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Full production studios and one-man shops alike need to learn the features of Apple's professional suite of video and audio production applications. In Final Cut Studio Overview, author and Apple Certified Instructor Damian Allen gives a crash-course in this all-in-one solution for any video studio or freelance editor. Damian gives a quick look into each application in the studio, highlighting selected new features for experienced users. From video editors, color graders, motion graphic artists, and movie scorers, there is something for everyone in Final Cut Studio Overview.
Tools like Final Cut Pro's Color Corrector 3 Way help make simple global changes to the look of your video. But to professionally grade your edited sequences for final delivery, you'll want to send them to Color. Color's dedicated primary and secondary grading tools expand well beyond Final Cut Pro's filters to give you complete control over the final look of your movie. Final Cut Studio offers a complete round-trip solution for grading in color. But before you send your sequence to Color, there are a few things you need to know.
First of all any color corrections you have created using the Color Corrector 3 Way will be converted to primary color corrections in Color. But avoid using any other color correction filters in Final Cut Pro since they will be ignored. Also, make sure you only use one instance of the Color Corrector 3 Way on any given clip. Filters applied to your clips in Final Cut Pro like this Light Rays effect will be ignored by Color, but it will be re-applied in Final Cut Pro when your project returns from Color.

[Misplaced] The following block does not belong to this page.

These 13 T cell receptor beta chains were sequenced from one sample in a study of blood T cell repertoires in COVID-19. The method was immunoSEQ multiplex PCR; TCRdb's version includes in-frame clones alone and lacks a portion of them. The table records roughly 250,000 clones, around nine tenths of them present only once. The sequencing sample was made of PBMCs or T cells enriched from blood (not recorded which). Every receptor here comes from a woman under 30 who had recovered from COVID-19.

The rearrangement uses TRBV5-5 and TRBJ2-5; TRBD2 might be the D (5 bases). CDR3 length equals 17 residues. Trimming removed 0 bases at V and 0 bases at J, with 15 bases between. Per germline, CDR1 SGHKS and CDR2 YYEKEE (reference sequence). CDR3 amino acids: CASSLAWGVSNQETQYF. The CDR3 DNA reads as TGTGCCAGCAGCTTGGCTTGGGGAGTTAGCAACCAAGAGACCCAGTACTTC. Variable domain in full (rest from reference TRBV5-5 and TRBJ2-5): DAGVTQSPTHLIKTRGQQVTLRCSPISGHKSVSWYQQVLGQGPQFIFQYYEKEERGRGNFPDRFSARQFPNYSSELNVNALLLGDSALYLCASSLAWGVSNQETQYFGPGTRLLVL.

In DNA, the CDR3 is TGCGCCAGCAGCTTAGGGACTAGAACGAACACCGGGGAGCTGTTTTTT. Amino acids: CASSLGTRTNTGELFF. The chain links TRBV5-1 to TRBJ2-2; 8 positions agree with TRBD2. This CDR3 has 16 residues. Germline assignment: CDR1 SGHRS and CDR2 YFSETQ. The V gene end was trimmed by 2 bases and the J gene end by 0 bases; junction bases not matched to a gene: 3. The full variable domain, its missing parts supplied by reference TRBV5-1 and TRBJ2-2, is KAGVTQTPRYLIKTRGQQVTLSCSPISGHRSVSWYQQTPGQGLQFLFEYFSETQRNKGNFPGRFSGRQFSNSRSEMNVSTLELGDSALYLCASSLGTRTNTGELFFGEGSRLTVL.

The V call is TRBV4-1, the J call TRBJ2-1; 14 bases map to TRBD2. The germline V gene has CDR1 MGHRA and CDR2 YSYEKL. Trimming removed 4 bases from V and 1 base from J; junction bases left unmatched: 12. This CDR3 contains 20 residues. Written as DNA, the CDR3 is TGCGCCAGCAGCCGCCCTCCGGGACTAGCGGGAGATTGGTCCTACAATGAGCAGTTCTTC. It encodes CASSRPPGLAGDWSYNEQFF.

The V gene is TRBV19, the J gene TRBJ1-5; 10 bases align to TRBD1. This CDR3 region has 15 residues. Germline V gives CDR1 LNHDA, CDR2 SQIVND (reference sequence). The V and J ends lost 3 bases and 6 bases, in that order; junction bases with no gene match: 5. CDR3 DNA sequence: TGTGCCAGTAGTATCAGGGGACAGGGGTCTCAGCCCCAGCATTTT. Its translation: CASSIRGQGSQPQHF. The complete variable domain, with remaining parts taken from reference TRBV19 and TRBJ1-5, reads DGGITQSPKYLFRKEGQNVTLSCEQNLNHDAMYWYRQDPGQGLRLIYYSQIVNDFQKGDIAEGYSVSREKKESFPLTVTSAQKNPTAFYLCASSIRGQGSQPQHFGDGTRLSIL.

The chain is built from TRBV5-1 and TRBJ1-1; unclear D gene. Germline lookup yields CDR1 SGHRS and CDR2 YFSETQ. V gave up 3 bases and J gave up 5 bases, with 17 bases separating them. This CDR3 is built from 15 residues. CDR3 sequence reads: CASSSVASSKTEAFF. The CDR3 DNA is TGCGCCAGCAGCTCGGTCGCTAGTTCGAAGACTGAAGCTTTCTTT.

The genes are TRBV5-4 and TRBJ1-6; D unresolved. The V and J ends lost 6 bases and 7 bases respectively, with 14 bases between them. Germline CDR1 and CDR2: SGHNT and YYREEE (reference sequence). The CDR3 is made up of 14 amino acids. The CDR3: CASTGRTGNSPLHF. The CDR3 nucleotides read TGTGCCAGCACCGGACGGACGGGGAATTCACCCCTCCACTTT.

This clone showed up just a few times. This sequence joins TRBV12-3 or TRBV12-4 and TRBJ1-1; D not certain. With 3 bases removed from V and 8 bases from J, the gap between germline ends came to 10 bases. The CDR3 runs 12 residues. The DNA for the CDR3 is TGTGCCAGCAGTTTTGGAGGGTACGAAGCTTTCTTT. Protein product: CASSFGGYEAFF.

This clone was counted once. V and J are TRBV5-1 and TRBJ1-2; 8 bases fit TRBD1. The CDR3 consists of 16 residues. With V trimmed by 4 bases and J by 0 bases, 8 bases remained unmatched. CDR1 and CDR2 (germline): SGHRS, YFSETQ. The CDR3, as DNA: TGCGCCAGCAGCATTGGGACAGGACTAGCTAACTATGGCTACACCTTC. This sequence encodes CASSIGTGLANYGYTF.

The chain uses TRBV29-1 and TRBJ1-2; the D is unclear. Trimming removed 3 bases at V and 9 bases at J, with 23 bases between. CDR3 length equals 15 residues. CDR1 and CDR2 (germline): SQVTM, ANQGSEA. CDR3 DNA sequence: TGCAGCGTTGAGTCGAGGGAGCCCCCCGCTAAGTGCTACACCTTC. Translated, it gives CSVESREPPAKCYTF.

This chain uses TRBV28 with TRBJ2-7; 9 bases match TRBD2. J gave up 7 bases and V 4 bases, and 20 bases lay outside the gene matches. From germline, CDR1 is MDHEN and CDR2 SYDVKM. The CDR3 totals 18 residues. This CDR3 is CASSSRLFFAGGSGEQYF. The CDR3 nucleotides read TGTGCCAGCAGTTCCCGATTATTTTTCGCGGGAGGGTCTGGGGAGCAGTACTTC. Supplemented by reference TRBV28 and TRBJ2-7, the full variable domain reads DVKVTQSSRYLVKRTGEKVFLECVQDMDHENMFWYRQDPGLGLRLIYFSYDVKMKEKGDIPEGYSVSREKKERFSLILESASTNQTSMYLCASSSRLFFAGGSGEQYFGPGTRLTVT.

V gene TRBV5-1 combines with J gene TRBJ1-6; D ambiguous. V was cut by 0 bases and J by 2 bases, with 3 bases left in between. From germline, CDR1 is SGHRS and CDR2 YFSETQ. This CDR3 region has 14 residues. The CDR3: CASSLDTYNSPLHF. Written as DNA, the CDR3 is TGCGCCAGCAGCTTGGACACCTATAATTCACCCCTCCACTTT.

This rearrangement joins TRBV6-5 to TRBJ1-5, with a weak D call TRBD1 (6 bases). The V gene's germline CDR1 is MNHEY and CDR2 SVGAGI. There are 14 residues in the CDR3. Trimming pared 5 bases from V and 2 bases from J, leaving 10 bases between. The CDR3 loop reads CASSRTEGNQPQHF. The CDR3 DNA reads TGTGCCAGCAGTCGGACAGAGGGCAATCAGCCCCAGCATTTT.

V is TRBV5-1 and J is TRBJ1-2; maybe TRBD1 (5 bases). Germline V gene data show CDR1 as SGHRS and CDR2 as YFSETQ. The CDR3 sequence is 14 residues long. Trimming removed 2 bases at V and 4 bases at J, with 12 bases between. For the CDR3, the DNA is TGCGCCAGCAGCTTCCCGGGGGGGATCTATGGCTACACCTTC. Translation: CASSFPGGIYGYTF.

If your filter has changed the color of clips, you may need to compensate for the changes when you adjust those clips inside of Color. Transitions created in Final Cut Pro won't be visible in Color but they will be preserved when you return to Final Cut Pro. Motion projects and other nested sequences in your Timeline will not be available to edit in Color. So if you want to grade them in Color, you will need to render them as self-contained QuickTime movies and then replace the originals in the Final Cut Pro Timeline.
And finally, for picture-in-picture and other superimposed composting effects, Color will only display the topmost shot. You will be able to grade the other shots by hiding the topmost shot, but you may find it easier to render a QuickTime movie of the superimposed section and replace the original clips in your Final Cut Pro Timeline. To send your sequence to Color, first make sure that the sequence is conformed using the highest quality format available. You can use the Media Manager to re-conform as necessary. Ctrl+Click or right-click the sequence in the Project bin and choose Send To > Color.
Name the Color project to be created and click OK. Color launches and you'll be asked to choose which directory you'll use to store and render the media used in the project. Preferably choose a drive alternate to your system drive and click OK. Your Final Cut Pro sequence should now appear in the Timeline ready to grade. In the following lessons, we'll look at how to perform basic grading tasks. But right now, let's jump to the final part of the process, the Return trip to Final Cut Pro.
Select the Render Queue tab and then click Add All to add all shots to the Render Queue. Click Start Render and then wait for the render process to complete. Progress bars indicate time to completion for each shot. When the render is complete, choose File > Send To > Final Cut Pro. A new sequence will be added to your existing project containing the newly color corrected sequence.
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